For lovers of the outdoors (who might also be lovers, period), here's how to plan a Valentine-themed getaway for snowshoeing and wine tasting around Mount Hood and the Columbia River Gorge.

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As three couples from Portland plowed together up Mount Hood’s steep slopes, giant, fluffy flakes fell through superchilled air. The group paused to take photos or take in the snow-laden evergreens and a few gulps of clean, frosty air.

Their reward was warmth, hot chocolate and the giant stone fireplace at Timberline Lodge — and the warmth that comes from exploring a winter wonderland together.

Erik Nelson and Darlene Law made up one of the couples. “He sent me a voucher at work and said, ‘Are you interested?’ I was like, ‘Sign me up!’ ” said Law, who was a snowboarder but had to take a break after an injury. Snowshoeing gives her a way to exercise in the outdoors without worrying as much about a major accident.

Their snowshoe excursion came after a morning spent touring the Columbia Gorge, about 6,000 feet below Timberline. The gorge has a slightly more refined luxury of its own, in the form of waterfalls, hikes, food and wine.

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In the spirit of this week’s Valentine’s Day, there’s plenty of winter left to take your sweetie on a trip that combines the outdoors and romance.

Get cold, then cozy

One of the Northwest’s best qualities is the number of places where you can be on the slopes in the morning, in a wine-tasting room in the afternoon, and staying at a top-notch lodge in the evening. Mount Hood is a quintessential example.

Because the charming town of Hood River, Ore., is so close to Mount Hood (depending on the weather, it’s about a half-hour drive, less if you’re headed to a closer resort such as Cooper Spur), you can snowshoe or go cross-country skiing in the morning and wine tasting that same afternoon.

Snowshoeing is the perfect low-key activity for couples, especially those whose skills or experience don’t quite match up. It’s easy to learn: like walking, but with your feet wider apart. You can snowshoe as long or as little as you want without shelling out for an all-day lift ticket.

And fortunately, piles of snow have finally arrived this winter, as they did on that day on Mount Hood, when the sky dumped about a foot of fresh powder on the mountain.

Don’t get hurt

Some tricks will make snowshoe mishaps less likely, says Jeff Pietka, who leads snowshoe expeditions on Mount Hood for a Seattle-based tour company, EverGreen Escapes. Dig in with your toes to get the full benefit of the cleats on the bottom of your snowshoes. While you’re traversing a particularly steep slope, point your toes uphill and walk sideways. “Snowshoes were made to go uphill,” Pietka says.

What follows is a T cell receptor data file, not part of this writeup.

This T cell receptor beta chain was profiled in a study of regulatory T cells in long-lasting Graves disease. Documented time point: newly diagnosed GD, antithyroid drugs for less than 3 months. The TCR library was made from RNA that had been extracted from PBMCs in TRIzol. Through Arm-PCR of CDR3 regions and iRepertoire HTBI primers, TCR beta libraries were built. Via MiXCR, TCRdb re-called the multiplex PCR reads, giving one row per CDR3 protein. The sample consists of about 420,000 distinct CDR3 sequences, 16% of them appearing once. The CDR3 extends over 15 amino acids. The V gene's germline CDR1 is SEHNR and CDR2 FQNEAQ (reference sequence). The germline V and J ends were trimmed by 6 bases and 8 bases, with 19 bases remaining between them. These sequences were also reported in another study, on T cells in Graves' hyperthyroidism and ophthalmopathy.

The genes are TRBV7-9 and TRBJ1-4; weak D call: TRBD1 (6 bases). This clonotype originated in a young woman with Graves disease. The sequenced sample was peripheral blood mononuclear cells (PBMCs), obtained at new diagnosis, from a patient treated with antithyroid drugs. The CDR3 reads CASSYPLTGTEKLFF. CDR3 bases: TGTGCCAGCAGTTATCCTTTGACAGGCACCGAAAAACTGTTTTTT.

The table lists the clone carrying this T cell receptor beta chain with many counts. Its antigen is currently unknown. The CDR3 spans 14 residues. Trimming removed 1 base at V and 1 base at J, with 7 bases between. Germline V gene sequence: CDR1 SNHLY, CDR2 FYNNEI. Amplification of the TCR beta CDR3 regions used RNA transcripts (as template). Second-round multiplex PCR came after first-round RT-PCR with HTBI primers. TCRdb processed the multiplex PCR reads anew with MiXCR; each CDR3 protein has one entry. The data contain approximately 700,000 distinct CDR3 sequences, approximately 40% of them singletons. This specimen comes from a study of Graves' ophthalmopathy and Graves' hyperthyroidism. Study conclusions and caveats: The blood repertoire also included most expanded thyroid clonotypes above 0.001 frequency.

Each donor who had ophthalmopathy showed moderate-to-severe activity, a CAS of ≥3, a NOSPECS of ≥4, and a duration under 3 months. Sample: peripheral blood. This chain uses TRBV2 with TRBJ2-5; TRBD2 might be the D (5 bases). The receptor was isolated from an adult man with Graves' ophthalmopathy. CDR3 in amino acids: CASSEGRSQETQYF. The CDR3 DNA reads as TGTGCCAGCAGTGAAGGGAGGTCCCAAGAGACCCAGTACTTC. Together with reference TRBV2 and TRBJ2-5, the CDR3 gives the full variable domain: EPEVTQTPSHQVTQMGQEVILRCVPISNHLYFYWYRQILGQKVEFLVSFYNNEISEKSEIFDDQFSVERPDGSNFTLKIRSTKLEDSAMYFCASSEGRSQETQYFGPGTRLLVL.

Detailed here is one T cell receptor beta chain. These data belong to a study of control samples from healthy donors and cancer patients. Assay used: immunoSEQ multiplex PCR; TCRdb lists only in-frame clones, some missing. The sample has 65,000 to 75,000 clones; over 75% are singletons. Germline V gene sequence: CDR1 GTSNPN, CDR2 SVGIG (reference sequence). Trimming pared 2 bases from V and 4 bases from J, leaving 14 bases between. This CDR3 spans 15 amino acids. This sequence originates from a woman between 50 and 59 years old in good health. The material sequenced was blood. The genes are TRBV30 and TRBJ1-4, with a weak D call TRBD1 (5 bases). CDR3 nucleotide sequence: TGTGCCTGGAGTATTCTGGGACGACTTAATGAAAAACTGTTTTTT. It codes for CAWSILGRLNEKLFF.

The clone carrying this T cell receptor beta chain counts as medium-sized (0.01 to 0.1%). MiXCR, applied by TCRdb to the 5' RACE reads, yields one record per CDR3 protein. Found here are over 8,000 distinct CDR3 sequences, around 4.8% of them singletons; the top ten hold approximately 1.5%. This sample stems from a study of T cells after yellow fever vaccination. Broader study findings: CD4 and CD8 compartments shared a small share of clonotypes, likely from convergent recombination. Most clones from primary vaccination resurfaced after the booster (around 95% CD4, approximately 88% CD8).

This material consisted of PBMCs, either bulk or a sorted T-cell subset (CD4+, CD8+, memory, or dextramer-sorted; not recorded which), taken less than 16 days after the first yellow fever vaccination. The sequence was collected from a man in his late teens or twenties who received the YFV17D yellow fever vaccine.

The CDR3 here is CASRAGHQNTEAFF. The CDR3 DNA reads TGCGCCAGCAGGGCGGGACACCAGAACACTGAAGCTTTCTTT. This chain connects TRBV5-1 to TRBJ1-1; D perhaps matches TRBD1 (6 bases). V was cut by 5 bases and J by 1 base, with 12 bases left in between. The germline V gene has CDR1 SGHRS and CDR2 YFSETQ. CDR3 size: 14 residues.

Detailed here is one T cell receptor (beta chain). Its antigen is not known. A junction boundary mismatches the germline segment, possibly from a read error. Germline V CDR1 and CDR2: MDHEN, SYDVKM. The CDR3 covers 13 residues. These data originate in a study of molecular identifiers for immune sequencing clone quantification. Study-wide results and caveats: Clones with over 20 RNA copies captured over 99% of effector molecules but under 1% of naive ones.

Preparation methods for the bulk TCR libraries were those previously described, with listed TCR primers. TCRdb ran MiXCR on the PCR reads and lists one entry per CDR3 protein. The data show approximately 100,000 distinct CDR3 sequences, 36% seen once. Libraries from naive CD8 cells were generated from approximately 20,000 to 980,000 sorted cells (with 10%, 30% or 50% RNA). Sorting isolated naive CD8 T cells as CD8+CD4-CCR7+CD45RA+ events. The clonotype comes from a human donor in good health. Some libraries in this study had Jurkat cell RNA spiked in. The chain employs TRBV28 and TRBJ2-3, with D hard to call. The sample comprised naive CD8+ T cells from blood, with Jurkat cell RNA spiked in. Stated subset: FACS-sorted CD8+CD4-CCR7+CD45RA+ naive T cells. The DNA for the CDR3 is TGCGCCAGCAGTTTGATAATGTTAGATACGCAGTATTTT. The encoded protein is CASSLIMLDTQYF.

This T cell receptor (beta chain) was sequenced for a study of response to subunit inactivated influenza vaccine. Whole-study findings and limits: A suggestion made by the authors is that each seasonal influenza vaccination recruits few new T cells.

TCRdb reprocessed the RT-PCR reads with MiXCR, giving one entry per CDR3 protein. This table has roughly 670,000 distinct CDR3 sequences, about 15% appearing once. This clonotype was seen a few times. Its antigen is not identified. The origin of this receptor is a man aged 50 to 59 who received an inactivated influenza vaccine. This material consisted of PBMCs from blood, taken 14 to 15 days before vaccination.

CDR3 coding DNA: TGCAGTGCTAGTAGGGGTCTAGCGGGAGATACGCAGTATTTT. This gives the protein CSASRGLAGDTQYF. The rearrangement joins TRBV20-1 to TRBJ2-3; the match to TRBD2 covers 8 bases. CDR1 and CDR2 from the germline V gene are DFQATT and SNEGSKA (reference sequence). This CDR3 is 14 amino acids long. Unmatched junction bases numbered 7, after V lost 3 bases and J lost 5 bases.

And most important: Don’t cross your steps or step on one snowshoe with the other.

Even if you fall, it’s no big deal. You’re not going 30 mph — and the deeper the snow, the softer the landing.

As Nelson and Law and the other couples learned from experience, if things get too steep, you can always sit, put your feet in the air and slide down a hill. This is especially fun in deep powder, which piles up underneath you and gives you a cushion at the bottom.

“I need to get more active because these 10 to 12 hours a day in front of my computer is really taking its toll,” Nelson said as he relaxed after the hike. “The gym is great, but I need to get out and do something different.”

Warming up

Once you’ve worked off all those calories, Timberline Lodge is there to fortify you with hot cider or cocoa — or something stronger.

Even as the flakes fall up top, winemakers near Mount Hood are showcasing their wares down below. There are nearly 30 wineries along both sides of the Columbia Gorge, and while not all are open in February, there are enough to make for a full afternoon. Tasting rooms and good restaurants in downtown Hood River expand the possibilities.

Because the Columbia Gorge AVA (American Viticultural Area) — stretching from the relatively cool and rainy area around Hood River to the dry desert on the east side of the Cascades — encompasses such diverse territory and soil types, the region’s winemakers grow a surprising array of varietals. The rainy western section produces nice pinots and rieslings while the high-desert area produces full-bodied varietals such as zinfandel and syrah.

And when you’re done for the day, there’s a lot of romantic lodging nearby, including some options near the trails and others right along the Columbia River. If you want to stay at Timberline, make a reservation well in advance, as the lodge (celebrating its 75th anniversary this year) fills up quickly, especially on weekends.

Christy Karras is a Seattle-based freelance writer.

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